It’s well-known that planets are born in circumstellar disks of gas and dust that surround young stars, and many of these have been observed by astronomers. Likewise, moons are thought to form in similar disks surrounding planets, but these have been more difficult to find. This month (July 11, 2019), astronomers announced the discovery of just such a disk surrounding a young gas giant planet in the PDS 70 star system, 370 light-years away. It’s the first-ever observation of the kind of circumplanetary disk that is believed to have given birth to the moons of Jupiter in our solar system more than 4 billion years ago.
Scientists think it is similar to the kind of disk that once surrounded Jupiter and gave birth to its many moons because it surrounds a still-developing young gas giant planet, called PDS 70 c. As astronomer Andrea Isella from Rice University explained:
Planets form from disks of gas and dust around newly forming stars, and if a planet is large enough, it can form its own disk as it gathers material in its orbit around the star. Jupiter and its moons are a little planetary system within our solar system, for example, and it’s believed Jupiter’s moons formed from a circumplanetary disk when Jupiter was very young.
As Isella also noted in an article for the National Radio Astronomy Observatory (NRAO):
For the first time, we can conclusively see the telltale signs of a circumplanetary disk, which helps to support many of the current theories of planet formation. By comparing our observations to the high-resolution infrared and optical images, we can clearly see that an otherwise enigmatic concentration of tiny dust particles is actually a planet-girding disk of dust, the first such feature ever conclusively observed.
These kinds of circumplanetary disks are thought to not last very long, about 10 million years at most, so to find them astronomers need to look at very young star systems, where planets are still forming. Only a few candidate planets have been found before. According to Isella:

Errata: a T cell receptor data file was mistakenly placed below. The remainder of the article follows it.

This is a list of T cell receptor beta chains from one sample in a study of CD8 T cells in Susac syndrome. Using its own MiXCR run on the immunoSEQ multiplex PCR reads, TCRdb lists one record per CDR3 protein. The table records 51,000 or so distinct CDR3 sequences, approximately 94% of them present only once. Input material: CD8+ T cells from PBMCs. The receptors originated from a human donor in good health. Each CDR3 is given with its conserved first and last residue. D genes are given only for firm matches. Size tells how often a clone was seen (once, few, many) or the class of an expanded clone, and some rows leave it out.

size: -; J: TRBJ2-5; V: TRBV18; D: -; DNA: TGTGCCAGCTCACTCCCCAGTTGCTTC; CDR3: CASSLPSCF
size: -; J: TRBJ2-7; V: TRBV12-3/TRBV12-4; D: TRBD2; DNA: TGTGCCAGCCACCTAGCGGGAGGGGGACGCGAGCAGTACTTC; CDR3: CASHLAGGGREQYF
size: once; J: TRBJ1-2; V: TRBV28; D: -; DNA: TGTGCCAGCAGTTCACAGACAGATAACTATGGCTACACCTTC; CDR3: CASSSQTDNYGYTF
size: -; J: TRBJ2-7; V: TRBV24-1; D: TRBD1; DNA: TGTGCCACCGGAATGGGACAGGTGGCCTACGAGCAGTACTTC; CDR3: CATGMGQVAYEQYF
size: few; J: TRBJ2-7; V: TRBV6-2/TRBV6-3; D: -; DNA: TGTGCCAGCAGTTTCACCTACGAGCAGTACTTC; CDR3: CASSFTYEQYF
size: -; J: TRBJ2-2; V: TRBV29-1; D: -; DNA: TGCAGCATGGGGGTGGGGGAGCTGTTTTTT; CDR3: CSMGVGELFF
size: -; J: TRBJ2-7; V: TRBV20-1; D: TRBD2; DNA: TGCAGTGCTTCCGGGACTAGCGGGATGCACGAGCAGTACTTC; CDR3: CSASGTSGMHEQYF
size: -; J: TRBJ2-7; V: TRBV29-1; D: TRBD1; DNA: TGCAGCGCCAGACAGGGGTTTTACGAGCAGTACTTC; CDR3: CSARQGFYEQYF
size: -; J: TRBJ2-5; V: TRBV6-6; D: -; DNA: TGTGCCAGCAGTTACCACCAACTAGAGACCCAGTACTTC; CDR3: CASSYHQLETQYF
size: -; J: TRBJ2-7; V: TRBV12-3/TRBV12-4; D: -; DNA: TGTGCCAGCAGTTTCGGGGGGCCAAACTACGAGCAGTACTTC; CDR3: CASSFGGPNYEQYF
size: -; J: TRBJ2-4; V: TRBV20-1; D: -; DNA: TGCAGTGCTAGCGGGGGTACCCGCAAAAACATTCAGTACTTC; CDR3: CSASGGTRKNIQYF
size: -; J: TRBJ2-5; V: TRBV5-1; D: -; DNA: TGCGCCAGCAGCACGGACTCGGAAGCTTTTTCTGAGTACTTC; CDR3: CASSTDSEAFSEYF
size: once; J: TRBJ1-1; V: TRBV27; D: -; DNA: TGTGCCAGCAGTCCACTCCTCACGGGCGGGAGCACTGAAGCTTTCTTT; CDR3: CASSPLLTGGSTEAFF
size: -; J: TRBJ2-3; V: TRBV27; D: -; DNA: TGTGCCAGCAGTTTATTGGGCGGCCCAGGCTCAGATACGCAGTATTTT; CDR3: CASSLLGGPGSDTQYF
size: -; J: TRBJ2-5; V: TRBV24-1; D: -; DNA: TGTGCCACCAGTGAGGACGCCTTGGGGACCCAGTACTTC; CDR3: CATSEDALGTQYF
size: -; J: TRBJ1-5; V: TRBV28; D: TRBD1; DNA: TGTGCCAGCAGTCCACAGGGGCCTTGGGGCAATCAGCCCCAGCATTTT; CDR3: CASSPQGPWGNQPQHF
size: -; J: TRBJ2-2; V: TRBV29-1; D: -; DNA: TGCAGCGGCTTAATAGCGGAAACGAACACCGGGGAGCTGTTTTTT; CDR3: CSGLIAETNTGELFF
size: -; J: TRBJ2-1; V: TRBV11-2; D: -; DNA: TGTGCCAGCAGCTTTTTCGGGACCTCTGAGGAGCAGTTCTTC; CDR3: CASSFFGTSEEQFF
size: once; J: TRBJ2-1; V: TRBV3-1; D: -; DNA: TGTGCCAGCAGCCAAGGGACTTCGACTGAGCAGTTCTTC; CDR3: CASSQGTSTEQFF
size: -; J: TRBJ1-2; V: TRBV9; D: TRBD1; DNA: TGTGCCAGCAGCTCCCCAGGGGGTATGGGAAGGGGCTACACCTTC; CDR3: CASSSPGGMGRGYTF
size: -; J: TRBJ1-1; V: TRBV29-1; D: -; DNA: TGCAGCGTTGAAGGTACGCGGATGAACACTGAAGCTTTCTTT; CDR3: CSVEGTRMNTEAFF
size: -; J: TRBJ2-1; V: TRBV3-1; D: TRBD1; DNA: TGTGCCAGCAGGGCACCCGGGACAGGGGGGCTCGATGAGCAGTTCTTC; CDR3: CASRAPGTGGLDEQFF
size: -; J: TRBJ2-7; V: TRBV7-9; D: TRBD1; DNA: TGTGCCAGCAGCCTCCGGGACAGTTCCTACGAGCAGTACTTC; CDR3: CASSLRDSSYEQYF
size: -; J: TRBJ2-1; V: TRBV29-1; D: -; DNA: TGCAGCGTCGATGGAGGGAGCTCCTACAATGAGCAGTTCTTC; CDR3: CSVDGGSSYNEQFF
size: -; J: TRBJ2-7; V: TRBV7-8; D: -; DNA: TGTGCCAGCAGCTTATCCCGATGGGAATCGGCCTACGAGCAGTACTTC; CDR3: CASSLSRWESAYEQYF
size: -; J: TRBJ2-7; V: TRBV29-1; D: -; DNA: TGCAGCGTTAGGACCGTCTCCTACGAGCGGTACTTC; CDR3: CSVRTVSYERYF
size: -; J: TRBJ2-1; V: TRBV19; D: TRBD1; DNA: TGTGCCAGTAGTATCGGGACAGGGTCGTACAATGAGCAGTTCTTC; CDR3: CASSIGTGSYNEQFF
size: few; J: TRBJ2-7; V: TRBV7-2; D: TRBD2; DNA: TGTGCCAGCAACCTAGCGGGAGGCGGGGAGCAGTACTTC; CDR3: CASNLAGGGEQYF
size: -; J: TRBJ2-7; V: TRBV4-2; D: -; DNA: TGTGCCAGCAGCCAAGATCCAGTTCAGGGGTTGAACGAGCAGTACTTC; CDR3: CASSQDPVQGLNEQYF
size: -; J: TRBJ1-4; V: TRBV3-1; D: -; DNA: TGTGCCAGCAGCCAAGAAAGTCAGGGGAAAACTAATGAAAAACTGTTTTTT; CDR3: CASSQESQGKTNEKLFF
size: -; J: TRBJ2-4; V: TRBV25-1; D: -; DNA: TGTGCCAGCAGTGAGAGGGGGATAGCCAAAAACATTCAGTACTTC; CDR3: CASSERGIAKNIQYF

There are a handful of candidate planets that have been detected in disks, but this is a very new field, and they are all still debated. (PDS 70 b and PDS 70 c) are among the most robust because there have been independent observations with different instruments and techniques.
The astronomers made the discovery using the huge 66-antenna Atacama Large Millimeter/submillimeter Array (ALMA) in Chile; millimeter wave radio signals revealed the presence of dust grains where PDS 70 c and its sister planet, PDS 70 b, are still forming in the larger circumstellar disk.
PDS 70 b had first been observed in 2018 by the SPHERE instrument on the European Southern Observatory’s Very Large Telescope (VLT). SPHERE used infrared light to see the forming planets in the dust disk. In June of this year, astronomers used a different VLT instrument called MUSE, which observes in a visible wavelength of light called H-alpha. This wavelength is emitted when hydrogen falls onto a star or planet and becomes ionized. This was even better for confirming that the planets really were there, as Isella explained:
H-alpha gives us more confidence that these are planets because it suggests they are still drawing in gas and dust and growing.
The new ALMA observations add to this previous evidence, showing that not only are the planets real, but they have the kind of disks surrounding them that should eventually form moons. Isella added:
It’s complementary to the optical data and provides completely independent confirmation that there is something there.